Our last bulb shipment finally came in for the park and what do I see?
Snow - whatelse?
Last year we installed a mere 65000 bulbs in the park over a period of two months. If you take into account that I have one co-gardener that is 16250 bulbs each per month.
This is why I'm in shape.
This year we decided that although the display looked amazing last year, there was no good place to put another 65000 annual and perennial bulbs. We knocked it down significantly.. and somehow still ended up ordering 55000 bulbs.
November is going to be stressful.
At least all of our crocus has been taken care of. We tried everything from hot sauce, to deer off, to dried blood. Surprisingly the dried blood almost worked. Most of the squirrels would sniff around and jump back as soon as they sensed the blood. While others... well I guess nothing bothers some squirrels. The biggest problem with this is that dried blood is water soluble and the weather in the northeast here has been wet (or snowy) to say the least. Reapplying it as often as necessary just isn't practical for the amount of area we have. We do cover plantings with netting as well. Netting has worked well for things like tulips and anything else that is fairly large or deeply planted. But with Crocus, the corms are just too small and the depth too shallow, its too easy for the damned rodents to get their little paws through.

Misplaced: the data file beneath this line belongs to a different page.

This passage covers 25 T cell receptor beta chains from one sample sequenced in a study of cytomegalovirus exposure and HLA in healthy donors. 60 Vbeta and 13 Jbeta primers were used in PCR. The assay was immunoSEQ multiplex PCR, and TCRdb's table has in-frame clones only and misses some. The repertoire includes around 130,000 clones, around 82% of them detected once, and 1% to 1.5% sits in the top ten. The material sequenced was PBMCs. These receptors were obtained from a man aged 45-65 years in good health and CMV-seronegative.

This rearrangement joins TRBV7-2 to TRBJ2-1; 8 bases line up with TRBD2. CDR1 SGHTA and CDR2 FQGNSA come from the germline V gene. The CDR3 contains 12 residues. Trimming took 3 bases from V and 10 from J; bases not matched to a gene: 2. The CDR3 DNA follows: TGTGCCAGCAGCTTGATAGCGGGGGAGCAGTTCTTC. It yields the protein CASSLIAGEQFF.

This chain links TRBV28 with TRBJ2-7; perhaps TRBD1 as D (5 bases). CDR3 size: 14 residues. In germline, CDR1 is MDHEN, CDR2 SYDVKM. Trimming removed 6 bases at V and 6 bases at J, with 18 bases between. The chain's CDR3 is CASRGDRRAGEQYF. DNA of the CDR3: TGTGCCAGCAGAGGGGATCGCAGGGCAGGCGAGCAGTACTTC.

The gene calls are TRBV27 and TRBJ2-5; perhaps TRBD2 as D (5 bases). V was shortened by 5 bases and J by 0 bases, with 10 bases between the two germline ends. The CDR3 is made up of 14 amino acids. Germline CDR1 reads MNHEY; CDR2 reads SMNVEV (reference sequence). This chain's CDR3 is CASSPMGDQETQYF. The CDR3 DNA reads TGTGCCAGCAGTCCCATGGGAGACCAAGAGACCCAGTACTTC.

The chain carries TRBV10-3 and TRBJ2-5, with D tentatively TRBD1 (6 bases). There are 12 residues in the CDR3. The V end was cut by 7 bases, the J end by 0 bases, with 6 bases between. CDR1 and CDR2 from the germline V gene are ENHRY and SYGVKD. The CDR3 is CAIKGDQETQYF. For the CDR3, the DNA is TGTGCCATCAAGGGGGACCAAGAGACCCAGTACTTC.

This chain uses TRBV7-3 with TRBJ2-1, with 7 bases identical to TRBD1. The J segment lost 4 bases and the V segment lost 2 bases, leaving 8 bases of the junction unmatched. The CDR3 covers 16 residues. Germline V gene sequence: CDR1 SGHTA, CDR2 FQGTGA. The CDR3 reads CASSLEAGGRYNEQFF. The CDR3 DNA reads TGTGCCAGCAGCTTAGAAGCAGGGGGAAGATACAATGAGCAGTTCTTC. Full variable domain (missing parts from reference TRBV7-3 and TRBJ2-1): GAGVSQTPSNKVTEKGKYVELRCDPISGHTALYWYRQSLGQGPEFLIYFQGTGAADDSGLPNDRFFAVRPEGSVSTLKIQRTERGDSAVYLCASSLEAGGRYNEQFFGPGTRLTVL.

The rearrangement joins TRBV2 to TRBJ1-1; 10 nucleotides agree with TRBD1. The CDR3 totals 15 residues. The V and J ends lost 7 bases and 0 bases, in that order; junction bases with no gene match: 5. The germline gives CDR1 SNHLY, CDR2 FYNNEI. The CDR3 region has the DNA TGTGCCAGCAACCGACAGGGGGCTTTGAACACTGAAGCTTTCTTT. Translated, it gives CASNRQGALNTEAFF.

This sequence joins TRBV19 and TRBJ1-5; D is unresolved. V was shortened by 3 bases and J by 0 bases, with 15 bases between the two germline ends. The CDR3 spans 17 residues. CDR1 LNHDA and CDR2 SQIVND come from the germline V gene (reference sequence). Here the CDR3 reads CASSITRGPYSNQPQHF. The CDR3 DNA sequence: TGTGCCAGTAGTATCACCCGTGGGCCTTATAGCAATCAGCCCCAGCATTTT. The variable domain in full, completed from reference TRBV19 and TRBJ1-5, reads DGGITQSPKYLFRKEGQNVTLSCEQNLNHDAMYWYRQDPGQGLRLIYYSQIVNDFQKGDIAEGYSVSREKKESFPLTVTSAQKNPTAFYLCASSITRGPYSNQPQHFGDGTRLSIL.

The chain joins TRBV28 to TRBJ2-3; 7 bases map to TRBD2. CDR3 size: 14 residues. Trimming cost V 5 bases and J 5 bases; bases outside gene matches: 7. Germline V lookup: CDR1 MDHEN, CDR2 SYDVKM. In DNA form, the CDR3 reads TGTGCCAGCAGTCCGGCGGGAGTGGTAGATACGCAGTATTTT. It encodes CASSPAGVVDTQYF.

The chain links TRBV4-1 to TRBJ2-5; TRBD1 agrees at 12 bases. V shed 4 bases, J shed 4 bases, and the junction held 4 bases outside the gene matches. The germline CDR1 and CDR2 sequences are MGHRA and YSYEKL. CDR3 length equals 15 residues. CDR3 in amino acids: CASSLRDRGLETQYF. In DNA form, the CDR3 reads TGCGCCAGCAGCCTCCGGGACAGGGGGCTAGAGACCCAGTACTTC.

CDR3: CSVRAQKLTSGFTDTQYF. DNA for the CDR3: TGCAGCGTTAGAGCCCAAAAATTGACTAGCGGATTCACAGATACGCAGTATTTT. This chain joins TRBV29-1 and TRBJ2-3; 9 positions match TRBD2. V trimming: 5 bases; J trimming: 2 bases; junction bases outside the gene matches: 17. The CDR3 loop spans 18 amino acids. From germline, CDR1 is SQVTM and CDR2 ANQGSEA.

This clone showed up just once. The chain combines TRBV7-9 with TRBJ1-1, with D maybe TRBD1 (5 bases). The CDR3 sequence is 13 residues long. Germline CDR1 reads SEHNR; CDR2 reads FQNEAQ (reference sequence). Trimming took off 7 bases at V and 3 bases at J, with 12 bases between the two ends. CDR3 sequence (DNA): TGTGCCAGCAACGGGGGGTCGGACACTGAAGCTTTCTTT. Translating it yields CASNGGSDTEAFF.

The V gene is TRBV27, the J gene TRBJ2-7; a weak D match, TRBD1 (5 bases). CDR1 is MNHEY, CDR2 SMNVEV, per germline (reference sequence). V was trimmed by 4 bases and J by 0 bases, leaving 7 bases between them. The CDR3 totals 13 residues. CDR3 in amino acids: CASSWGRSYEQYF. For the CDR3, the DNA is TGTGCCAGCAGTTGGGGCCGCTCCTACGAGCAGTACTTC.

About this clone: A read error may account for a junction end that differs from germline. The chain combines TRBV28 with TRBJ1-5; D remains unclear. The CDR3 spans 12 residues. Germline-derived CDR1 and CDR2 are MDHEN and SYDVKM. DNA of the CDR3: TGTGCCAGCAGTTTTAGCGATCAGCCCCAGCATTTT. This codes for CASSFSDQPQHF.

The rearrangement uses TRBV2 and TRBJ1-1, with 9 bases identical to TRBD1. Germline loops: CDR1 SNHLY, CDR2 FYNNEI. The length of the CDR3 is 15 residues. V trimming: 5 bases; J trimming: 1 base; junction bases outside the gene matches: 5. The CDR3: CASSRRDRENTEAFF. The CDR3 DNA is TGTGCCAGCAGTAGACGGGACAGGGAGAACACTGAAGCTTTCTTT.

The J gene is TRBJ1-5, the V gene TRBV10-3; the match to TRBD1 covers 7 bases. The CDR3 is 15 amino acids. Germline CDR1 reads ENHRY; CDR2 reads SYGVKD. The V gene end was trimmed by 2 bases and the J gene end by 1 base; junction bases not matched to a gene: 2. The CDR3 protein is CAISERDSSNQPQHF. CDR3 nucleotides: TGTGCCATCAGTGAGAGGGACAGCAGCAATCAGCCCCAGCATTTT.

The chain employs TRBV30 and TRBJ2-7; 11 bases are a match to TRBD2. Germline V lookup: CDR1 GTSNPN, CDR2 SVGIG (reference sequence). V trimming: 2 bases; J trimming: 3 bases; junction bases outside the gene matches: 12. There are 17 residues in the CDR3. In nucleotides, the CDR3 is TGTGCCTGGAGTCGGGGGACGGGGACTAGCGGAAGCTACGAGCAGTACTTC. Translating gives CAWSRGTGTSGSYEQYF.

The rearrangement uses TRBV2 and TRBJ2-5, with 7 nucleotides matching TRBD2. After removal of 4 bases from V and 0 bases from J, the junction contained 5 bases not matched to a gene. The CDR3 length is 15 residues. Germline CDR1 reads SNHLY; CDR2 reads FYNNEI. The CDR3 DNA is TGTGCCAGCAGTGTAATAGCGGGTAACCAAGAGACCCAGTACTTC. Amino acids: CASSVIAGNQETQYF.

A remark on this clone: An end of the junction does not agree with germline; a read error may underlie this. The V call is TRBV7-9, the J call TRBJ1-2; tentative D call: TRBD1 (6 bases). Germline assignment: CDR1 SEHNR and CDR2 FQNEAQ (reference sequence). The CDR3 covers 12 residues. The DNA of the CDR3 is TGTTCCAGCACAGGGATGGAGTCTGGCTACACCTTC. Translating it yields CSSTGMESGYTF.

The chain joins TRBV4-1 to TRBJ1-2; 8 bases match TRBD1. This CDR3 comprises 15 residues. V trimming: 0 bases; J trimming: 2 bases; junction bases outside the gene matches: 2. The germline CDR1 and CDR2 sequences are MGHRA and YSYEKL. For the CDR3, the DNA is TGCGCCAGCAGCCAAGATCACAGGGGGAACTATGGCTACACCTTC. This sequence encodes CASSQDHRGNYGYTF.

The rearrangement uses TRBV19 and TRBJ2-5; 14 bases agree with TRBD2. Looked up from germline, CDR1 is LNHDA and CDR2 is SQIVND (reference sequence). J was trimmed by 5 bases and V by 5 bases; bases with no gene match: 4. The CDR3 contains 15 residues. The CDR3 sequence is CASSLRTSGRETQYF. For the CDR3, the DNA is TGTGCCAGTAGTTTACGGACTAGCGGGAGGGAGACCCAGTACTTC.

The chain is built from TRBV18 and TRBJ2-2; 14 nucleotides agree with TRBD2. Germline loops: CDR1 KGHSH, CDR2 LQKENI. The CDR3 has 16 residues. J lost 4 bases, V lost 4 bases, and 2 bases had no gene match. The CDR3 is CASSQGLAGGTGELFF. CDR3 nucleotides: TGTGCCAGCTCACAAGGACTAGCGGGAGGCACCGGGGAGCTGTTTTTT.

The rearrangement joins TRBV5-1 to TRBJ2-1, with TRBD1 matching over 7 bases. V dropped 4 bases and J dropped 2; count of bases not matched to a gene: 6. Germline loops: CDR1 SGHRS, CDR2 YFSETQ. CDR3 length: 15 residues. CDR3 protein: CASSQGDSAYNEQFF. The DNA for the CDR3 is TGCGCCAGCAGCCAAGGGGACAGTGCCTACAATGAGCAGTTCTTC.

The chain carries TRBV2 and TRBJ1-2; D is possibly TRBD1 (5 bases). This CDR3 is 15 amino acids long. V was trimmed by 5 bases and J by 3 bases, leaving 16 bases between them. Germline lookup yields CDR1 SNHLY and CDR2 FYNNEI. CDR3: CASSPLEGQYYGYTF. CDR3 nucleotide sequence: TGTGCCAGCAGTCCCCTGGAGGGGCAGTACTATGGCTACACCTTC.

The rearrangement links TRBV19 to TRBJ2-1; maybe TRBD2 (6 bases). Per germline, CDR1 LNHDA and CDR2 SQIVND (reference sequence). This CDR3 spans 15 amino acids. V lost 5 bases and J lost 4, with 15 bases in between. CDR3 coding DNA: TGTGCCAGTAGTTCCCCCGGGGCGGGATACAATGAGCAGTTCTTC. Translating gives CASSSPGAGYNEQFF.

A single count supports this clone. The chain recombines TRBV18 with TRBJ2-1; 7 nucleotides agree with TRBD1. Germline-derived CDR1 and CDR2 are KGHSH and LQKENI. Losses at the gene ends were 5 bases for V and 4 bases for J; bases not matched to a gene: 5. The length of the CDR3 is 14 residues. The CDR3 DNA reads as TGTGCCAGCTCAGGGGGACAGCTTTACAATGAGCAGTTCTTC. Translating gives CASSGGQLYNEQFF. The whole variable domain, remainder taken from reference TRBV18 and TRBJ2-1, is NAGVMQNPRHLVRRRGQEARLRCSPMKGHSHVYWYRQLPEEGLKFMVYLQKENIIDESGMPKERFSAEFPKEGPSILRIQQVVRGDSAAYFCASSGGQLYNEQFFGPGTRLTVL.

In some regards bulbs are the nail in the coffin at the end of the season. An entire summer of planting, pruning and dragging hoses all over the place is nothing compared to putting in a large bulb display. It may seem like the season is over and you don't have to put as much effort into the garden as everything goes into dormancy, but there is nothing worse than fighting the arrival of winter as you try to get all of those bulbs in the ground. There is something to be said about planting something two seasons before it will sprout. There seems to be some sort of shared anxiety throughout the winter as you wonder if those damned tulips are ever going to bloom. They will, they do every time. But the difference is made in not being able to see the bulbs establish themselves until spring.